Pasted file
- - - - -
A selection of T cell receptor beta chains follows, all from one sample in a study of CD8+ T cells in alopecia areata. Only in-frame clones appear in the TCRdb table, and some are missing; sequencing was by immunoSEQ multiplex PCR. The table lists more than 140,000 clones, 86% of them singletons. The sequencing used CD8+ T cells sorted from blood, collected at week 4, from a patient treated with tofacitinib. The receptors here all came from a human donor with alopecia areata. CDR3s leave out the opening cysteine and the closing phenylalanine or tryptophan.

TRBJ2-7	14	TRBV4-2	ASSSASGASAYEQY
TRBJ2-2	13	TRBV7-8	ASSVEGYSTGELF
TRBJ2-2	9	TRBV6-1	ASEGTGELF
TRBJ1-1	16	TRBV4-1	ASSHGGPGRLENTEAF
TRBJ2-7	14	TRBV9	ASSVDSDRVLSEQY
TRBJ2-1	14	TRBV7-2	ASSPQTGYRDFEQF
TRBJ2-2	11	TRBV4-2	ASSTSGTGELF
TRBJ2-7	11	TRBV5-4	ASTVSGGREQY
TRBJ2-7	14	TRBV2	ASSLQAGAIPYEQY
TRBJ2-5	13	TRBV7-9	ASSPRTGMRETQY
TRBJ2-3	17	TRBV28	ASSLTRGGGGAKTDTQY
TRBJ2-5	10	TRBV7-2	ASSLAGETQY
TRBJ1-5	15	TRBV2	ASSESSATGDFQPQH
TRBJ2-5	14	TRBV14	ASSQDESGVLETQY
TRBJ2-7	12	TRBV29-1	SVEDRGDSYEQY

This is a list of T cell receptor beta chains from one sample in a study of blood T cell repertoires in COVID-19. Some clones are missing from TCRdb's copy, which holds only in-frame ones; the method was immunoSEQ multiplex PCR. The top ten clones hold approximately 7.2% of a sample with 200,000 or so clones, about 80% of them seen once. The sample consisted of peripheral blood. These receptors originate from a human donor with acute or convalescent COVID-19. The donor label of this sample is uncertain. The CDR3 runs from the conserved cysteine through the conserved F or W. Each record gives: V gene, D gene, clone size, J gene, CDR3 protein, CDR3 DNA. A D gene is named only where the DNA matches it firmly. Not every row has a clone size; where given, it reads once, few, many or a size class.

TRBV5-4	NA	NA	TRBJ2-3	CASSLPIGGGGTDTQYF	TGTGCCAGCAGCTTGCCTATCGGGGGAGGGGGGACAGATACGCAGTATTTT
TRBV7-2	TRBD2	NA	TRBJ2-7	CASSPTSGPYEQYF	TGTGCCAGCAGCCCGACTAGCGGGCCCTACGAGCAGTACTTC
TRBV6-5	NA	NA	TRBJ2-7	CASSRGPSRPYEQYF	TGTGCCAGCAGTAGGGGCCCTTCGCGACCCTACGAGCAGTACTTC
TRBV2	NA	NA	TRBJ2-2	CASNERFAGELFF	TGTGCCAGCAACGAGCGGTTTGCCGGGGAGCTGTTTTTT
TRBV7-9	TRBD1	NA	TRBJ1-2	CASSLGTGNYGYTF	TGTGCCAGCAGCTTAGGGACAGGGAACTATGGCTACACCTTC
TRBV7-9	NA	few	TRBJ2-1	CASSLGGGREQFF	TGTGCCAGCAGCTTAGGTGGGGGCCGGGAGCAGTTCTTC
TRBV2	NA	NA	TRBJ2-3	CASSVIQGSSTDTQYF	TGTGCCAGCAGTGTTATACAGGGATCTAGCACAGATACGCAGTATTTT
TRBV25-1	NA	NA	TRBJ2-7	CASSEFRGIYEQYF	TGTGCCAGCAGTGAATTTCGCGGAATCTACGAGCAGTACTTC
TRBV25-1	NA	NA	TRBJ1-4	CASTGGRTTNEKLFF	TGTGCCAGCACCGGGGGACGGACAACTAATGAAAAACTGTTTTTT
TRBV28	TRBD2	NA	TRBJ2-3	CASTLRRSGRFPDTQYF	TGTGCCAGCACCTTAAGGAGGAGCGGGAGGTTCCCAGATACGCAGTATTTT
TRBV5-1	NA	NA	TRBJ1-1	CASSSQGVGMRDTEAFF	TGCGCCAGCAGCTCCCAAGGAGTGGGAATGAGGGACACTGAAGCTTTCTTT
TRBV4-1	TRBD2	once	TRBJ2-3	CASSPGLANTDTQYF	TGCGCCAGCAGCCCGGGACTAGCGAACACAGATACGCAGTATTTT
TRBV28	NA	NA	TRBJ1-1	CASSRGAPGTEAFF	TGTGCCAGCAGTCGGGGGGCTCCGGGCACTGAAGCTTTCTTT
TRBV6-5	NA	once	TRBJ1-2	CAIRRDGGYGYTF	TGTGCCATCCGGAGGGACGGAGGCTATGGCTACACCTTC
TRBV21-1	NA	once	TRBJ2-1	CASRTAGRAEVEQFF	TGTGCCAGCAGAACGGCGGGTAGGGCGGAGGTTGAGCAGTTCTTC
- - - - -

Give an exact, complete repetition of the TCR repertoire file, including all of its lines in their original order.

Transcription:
A selection of T cell receptor beta chains follows, all from one sample in a study of CD8+ T cells in alopecia areata. Only in-frame clones appear in the TCRdb table, and some are missing; sequencing was by immunoSEQ multiplex PCR. The table lists more than 140,000 clones, 86% of them singletons. The sequencing used CD8+ T cells sorted from blood, collected at week 4, from a patient treated with tofacitinib. The receptors here all came from a human donor with alopecia areata. CDR3s leave out the opening cysteine and the closing phenylalanine or tryptophan.

TRBJ2-7	14	TRBV4-2	ASSSASGASAYEQY
TRBJ2-2	13	TRBV7-8	ASSVEGYSTGELF
TRBJ2-2	9	TRBV6-1	ASEGTGELF
TRBJ1-1	16	TRBV4-1	ASSHGGPGRLENTEAF
TRBJ2-7	14	TRBV9	ASSVDSDRVLSEQY
TRBJ2-1	14	TRBV7-2	ASSPQTGYRDFEQF
TRBJ2-2	11	TRBV4-2	ASSTSGTGELF
TRBJ2-7	11	TRBV5-4	ASTVSGGREQY
TRBJ2-7	14	TRBV2	ASSLQAGAIPYEQY
TRBJ2-5	13	TRBV7-9	ASSPRTGMRETQY
TRBJ2-3	17	TRBV28	ASSLTRGGGGAKTDTQY
TRBJ2-5	10	TRBV7-2	ASSLAGETQY
TRBJ1-5	15	TRBV2	ASSESSATGDFQPQH
TRBJ2-5	14	TRBV14	ASSQDESGVLETQY
TRBJ2-7	12	TRBV29-1	SVEDRGDSYEQY

This is a list of T cell receptor beta chains from one sample in a study of blood T cell repertoires in COVID-19. Some clones are missing from TCRdb's copy, which holds only in-frame ones; the method was immunoSEQ multiplex PCR. The top ten clones hold approximately 7.2% of a sample with 200,000 or so clones, about 80% of them seen once. The sample consisted of peripheral blood. These receptors originate from a human donor with acute or convalescent COVID-19. The donor label of this sample is uncertain. The CDR3 runs from the conserved cysteine through the conserved F or W. Each record gives: V gene, D gene, clone size, J gene, CDR3 protein, CDR3 DNA. A D gene is named only where the DNA matches it firmly. Not every row has a clone size; where given, it reads once, few, many or a size class.

TRBV5-4	NA	NA	TRBJ2-3	CASSLPIGGGGTDTQYF	TGTGCCAGCAGCTTGCCTATCGGGGGAGGGGGGACAGATACGCAGTATTTT
TRBV7-2	TRBD2	NA	TRBJ2-7	CASSPTSGPYEQYF	TGTGCCAGCAGCCCGACTAGCGGGCCCTACGAGCAGTACTTC
TRBV6-5	NA	NA	TRBJ2-7	CASSRGPSRPYEQYF	TGTGCCAGCAGTAGGGGCCCTTCGCGACCCTACGAGCAGTACTTC
TRBV2	NA	NA	TRBJ2-2	CASNERFAGELFF	TGTGCCAGCAACGAGCGGTTTGCCGGGGAGCTGTTTTTT
TRBV7-9	TRBD1	NA	TRBJ1-2	CASSLGTGNYGYTF	TGTGCCAGCAGCTTAGGGACAGGGAACTATGGCTACACCTTC
TRBV7-9	NA	few	TRBJ2-1	CASSLGGGREQFF	TGTGCCAGCAGCTTAGGTGGGGGCCGGGAGCAGTTCTTC
TRBV2	NA	NA	TRBJ2-3	CASSVIQGSSTDTQYF	TGTGCCAGCAGTGTTATACAGGGATCTAGCACAGATACGCAGTATTTT
TRBV25-1	NA	NA	TRBJ2-7	CASSEFRGIYEQYF	TGTGCCAGCAGTGAATTTCGCGGAATCTACGAGCAGTACTTC
TRBV25-1	NA	NA	TRBJ1-4	CASTGGRTTNEKLFF	TGTGCCAGCACCGGGGGACGGACAACTAATGAAAAACTGTTTTTT
TRBV28	TRBD2	NA	TRBJ2-3	CASTLRRSGRFPDTQYF	TGTGCCAGCACCTTAAGGAGGAGCGGGAGGTTCCCAGATACGCAGTATTTT
TRBV5-1	NA	NA	TRBJ1-1	CASSSQGVGMRDTEAFF	TGCGCCAGCAGCTCCCAAGGAGTGGGAATGAGGGACACTGAAGCTTTCTTT
TRBV4-1	TRBD2	once	TRBJ2-3	CASSPGLANTDTQYF	TGCGCCAGCAGCCCGGGACTAGCGAACACAGATACGCAGTATTTT
TRBV28	NA	NA	TRBJ1-1	CASSRGAPGTEAFF	TGTGCCAGCAGTCGGGGGGCTCCGGGCACTGAAGCTTTCTTT
TRBV6-5	NA	once	TRBJ1-2	CAIRRDGGYGYTF	TGTGCCATCCGGAGGGACGGAGGCTATGGCTACACCTTC
TRBV21-1	NA	once	TRBJ2-1	CASRTAGRAEVEQFF	TGTGCCAGCAGAACGGCGGGTAGGGCGGAGGTTGAGCAGTTCTTC